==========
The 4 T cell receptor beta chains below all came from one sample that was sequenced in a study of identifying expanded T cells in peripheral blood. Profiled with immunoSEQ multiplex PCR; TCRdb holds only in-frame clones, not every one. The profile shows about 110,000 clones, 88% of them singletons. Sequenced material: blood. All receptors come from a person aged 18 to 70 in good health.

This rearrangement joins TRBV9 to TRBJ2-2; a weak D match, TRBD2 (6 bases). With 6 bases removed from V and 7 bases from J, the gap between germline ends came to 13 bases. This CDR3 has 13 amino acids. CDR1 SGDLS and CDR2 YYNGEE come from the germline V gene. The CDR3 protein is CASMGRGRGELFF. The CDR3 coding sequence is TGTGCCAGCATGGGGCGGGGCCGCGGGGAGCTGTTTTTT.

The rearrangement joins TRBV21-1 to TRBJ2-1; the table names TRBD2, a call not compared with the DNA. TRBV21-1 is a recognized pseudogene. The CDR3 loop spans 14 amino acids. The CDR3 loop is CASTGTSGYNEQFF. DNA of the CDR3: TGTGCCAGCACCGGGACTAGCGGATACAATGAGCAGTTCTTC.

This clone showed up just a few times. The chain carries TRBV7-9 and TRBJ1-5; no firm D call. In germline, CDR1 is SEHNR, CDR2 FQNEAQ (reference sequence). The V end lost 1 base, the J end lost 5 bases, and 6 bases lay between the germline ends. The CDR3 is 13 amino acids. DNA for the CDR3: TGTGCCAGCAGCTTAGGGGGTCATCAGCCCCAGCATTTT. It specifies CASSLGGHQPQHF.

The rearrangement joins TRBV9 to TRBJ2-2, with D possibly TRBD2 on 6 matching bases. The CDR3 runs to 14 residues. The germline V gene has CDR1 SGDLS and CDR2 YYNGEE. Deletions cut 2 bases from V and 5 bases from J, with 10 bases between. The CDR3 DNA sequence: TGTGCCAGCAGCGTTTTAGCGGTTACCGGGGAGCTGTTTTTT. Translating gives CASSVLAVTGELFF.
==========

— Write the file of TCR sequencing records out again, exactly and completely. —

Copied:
The 4 T cell receptor beta chains below all came from one sample that was sequenced in a study of identifying expanded T cells in peripheral blood. Profiled with immunoSEQ multiplex PCR; TCRdb holds only in-frame clones, not every one. The profile shows about 110,000 clones, 88% of them singletons. Sequenced material: blood. All receptors come from a person aged 18 to 70 in good health.

This rearrangement joins TRBV9 to TRBJ2-2; a weak D match, TRBD2 (6 bases). With 6 bases removed from V and 7 bases from J, the gap between germline ends came to 13 bases. This CDR3 has 13 amino acids. CDR1 SGDLS and CDR2 YYNGEE come from the germline V gene. The CDR3 protein is CASMGRGRGELFF. The CDR3 coding sequence is TGTGCCAGCATGGGGCGGGGCCGCGGGGAGCTGTTTTTT.

The rearrangement joins TRBV21-1 to TRBJ2-1; the table names TRBD2, a call not compared with the DNA. TRBV21-1 is a recognized pseudogene. The CDR3 loop spans 14 amino acids. The CDR3 loop is CASTGTSGYNEQFF. DNA of the CDR3: TGTGCCAGCACCGGGACTAGCGGATACAATGAGCAGTTCTTC.

This clone showed up just a few times. The chain carries TRBV7-9 and TRBJ1-5; no firm D call. In germline, CDR1 is SEHNR, CDR2 FQNEAQ (reference sequence). The V end lost 1 base, the J end lost 5 bases, and 6 bases lay between the germline ends. The CDR3 is 13 amino acids. DNA for the CDR3: TGTGCCAGCAGCTTAGGGGGTCATCAGCCCCAGCATTTT. It specifies CASSLGGHQPQHF.

The rearrangement joins TRBV9 to TRBJ2-2, with D possibly TRBD2 on 6 matching bases. The CDR3 runs to 14 residues. The germline V gene has CDR1 SGDLS and CDR2 YYNGEE. Deletions cut 2 bases from V and 5 bases from J, with 10 bases between. The CDR3 DNA sequence: TGTGCCAGCAGCGTTTTAGCGGTTACCGGGGAGCTGTTTTTT. Translating gives CASSVLAVTGELFF.